When my wife takes our two kids to the grocery store, people look at her and think: "There's a mom doing her job."
When I take our kids to the grocery store, people hand me gifts and erupt in songs of praise around me: “What kind of angelic man is this who takes care of his own children??”
It's not fair to moms, plain and simple. But what I'm talking about here is not this backwards way of thinking – that a dad who does anything is basically a hero. No, I'm talking about the dad who goes out of his way to put his family first, who does everything he can to make his wife feel loved and supported, and who sees himself as an equal parent when it comes to raising and loving his kids.
Awesome dads make the world a better place and we need more of them. If your husband, dad, or friend is really nailing being a dad, tell him so. Us dads not only need help figuring out specifically what we're doing that works, we also need to hear that we’re doing it well.
Here are 10 things every awesome dad does:
I don’t fully understand it, but there is something special, almost holy, about a husband telling his wife, and a dad telling his daughter, that she is beautiful. Awesome dads understand this and are intentional about constantly sending this message.
The first half of Saturday is my wife’s time. She’s had to deal with a three-year-old and an 18-month-old for five days straight while I got to do things like go to the bathroom by myself and sit in a chair for a while. Awesome dads understand how tiring kids can be and intentionally set up “off duty” times for mom.
My 18-month-old daughter ate a PB&J sandwich yesterday and by that, I mean she ground it into about 6,000 pieces and smashed the crumbs into her hair, clothes, and on the floor all around her. My wife didn’t ask me to clean it up. I saw the mess and simply cleaned it up. Awesome dads understand they are members of the household and, as such, are equally responsible for keeping things clean(ish).
A dad who can express love, talk deeply, genuinely apologize, empathize, and know when and why he’s feeling a certain way is a huge, huge advantage to his family. Emotionally in-tune dads are awesome dads, period.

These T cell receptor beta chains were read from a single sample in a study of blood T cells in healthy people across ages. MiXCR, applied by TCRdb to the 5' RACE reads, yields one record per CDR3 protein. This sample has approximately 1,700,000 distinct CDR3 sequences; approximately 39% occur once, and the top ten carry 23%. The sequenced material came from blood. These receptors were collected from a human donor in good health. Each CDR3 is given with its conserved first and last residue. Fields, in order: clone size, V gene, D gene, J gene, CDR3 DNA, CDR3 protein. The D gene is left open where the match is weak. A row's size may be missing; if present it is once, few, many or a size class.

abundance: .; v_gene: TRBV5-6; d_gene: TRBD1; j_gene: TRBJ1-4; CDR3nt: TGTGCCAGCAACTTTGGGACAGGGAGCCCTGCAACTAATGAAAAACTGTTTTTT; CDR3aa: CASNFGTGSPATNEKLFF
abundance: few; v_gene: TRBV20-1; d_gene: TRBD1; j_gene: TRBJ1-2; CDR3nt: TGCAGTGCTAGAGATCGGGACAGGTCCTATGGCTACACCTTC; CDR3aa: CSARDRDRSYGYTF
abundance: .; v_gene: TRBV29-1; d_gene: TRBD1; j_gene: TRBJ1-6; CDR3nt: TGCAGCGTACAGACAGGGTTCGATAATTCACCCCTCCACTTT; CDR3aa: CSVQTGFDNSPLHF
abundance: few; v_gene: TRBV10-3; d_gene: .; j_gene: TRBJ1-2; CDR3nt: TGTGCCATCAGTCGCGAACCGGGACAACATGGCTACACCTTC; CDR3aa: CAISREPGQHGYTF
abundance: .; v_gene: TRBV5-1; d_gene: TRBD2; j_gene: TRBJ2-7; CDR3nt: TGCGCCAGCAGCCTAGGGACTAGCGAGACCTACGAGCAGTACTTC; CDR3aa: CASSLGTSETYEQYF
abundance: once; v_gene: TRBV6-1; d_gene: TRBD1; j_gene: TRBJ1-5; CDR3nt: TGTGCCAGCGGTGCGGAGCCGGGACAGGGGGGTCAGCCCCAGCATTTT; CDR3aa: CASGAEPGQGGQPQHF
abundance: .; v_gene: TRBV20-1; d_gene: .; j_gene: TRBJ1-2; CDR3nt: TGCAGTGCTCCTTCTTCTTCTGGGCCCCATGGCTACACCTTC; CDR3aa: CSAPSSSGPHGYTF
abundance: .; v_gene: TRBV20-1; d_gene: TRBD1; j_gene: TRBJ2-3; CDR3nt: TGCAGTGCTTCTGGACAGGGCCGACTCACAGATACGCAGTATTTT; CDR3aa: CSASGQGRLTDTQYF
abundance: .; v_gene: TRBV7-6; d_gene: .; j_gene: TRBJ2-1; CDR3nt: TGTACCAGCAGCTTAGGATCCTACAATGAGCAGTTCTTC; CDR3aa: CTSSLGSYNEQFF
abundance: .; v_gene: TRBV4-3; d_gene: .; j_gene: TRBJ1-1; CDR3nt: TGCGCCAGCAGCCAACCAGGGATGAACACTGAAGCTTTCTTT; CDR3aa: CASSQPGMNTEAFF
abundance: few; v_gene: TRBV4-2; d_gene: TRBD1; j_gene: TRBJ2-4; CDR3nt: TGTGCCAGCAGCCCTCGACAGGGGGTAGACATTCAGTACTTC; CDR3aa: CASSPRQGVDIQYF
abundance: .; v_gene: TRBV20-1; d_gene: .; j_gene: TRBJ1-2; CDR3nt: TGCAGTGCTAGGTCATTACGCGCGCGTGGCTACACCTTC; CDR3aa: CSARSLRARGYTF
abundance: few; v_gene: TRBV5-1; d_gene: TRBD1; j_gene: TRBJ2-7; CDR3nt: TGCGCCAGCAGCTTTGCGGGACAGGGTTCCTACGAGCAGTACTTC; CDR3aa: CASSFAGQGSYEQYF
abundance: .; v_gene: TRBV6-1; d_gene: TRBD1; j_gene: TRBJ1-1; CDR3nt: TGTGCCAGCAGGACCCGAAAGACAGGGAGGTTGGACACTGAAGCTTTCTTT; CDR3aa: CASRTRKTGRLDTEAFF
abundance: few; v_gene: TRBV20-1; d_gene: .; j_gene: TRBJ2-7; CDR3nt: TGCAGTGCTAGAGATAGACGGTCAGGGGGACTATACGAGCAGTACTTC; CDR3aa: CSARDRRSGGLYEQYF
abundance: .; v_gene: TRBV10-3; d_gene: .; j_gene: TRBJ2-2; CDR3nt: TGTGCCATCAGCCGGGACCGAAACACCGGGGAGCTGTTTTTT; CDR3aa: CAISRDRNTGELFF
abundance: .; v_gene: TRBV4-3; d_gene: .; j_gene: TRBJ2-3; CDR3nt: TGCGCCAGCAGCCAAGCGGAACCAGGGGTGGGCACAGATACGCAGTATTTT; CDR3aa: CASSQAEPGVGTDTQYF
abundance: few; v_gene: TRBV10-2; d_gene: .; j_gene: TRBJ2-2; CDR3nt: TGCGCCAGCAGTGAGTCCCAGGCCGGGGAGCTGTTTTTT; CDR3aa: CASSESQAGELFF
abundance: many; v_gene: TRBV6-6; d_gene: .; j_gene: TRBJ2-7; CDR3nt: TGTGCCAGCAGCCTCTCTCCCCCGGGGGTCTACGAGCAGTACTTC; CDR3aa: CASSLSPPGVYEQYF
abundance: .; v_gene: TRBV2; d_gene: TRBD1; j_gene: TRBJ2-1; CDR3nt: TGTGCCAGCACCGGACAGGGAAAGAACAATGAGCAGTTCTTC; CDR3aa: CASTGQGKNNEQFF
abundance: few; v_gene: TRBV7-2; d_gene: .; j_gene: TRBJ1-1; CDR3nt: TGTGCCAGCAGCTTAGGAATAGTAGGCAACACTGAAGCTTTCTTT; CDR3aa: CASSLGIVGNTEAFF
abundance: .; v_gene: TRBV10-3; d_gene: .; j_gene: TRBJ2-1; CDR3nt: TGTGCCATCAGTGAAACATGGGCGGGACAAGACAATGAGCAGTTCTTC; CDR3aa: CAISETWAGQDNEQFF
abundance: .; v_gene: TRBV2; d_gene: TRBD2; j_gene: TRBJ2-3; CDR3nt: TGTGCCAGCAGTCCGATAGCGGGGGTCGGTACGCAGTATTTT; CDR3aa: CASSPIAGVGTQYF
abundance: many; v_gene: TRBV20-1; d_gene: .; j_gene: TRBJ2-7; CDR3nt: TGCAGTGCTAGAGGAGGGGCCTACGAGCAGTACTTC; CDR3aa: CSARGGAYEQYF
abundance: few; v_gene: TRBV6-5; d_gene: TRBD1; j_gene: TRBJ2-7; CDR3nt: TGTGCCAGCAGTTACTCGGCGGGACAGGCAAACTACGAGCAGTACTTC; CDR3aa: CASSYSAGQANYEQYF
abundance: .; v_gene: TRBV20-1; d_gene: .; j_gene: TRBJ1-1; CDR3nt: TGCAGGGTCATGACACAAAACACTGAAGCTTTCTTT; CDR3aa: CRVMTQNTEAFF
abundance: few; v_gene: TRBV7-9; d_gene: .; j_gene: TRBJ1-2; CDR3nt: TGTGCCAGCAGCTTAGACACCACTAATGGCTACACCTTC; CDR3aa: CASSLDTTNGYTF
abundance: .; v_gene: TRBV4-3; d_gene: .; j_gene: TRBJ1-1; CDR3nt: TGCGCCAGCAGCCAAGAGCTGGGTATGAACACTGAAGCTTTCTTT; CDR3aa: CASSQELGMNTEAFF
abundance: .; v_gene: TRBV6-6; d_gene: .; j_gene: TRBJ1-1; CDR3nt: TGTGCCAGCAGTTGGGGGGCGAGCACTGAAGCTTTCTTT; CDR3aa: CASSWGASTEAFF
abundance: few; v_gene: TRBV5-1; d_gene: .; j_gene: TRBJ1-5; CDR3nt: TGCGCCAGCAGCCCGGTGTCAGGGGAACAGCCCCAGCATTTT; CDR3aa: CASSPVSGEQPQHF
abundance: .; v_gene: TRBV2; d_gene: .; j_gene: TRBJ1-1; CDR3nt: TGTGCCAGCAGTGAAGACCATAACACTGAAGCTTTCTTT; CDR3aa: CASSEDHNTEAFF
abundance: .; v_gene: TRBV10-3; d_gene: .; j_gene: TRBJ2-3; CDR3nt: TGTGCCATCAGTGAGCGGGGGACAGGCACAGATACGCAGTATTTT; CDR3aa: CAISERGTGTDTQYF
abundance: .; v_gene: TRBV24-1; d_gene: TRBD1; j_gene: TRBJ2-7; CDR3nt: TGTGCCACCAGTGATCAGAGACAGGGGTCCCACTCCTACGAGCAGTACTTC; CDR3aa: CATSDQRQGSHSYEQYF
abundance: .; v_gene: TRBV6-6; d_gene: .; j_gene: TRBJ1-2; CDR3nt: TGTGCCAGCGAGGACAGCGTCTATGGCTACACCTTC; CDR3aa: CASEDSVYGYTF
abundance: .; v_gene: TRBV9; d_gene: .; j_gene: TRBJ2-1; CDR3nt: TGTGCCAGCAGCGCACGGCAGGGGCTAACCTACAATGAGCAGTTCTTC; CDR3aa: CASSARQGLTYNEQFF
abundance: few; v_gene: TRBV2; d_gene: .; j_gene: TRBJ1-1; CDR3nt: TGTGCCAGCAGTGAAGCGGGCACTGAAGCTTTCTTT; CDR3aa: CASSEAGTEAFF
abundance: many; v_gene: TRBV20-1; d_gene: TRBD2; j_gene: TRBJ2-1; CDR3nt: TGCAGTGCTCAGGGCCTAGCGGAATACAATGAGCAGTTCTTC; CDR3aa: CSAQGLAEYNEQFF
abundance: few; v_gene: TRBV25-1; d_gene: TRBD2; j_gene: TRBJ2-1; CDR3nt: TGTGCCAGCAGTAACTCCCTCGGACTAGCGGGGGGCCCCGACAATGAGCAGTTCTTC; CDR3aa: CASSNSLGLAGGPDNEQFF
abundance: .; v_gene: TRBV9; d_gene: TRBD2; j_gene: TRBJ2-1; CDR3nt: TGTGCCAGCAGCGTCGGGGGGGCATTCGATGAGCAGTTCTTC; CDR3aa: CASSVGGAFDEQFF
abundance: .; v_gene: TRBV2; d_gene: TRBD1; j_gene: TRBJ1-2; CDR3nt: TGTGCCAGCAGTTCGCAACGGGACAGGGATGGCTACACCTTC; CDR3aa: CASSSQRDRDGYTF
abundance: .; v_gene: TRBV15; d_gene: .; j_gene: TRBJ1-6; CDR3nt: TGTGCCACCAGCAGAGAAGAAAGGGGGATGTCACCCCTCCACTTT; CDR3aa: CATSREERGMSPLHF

The other day, my son stole a toy car right out of the hands of my daughter and I was standing right there to watch it. What did I do? I did absolutely nothing. My wife had to come over and enforce a consequence. You see, this is one of those times where I screwed up. Every other time this happens (well, a lot of the time), I’m right in the thick of it enforcing consequences. Awesome dads understand that if they don’t discipline now, their kids will turn into hellions later.
Date nights, pointed compliments, affectionate touches... An awesome dad understands that one of the best things he can do for his kids is to make his wife the priority.
I have a good friend who repaired an old busted kite he found at the beach using rubber bands and an crab leg or something. I helped him “launch” it and as he ran down the beach with the kite bouncing off the sand, it struck me that this dude was dadding right. Yes, the kite was a total bust, but he nailed his true goal which was to make his whole family (and mine) laugh. Awesome dads understand how meaningful playtime with dad is and, because of this, put forward the extra energy required to make it happen.
Sometimes things get hard: money, health issues, etc. Awesome dads understand the value in having a “we’re going to get through this” mentality for their family.
Awesome dads share the burden of having to wake up in the middle of the night.
Work is one of the biggest stumbling blocks for dads. We traditionally have seen ourselves as the provider and, sometimes, we use this role to justify spending too much time at the office. Awesome dads can be hard workers, excel at what they do, and even work a lot of hours for periods of time; however, they are intentional about putting their families first both in mindset and in time prioritization.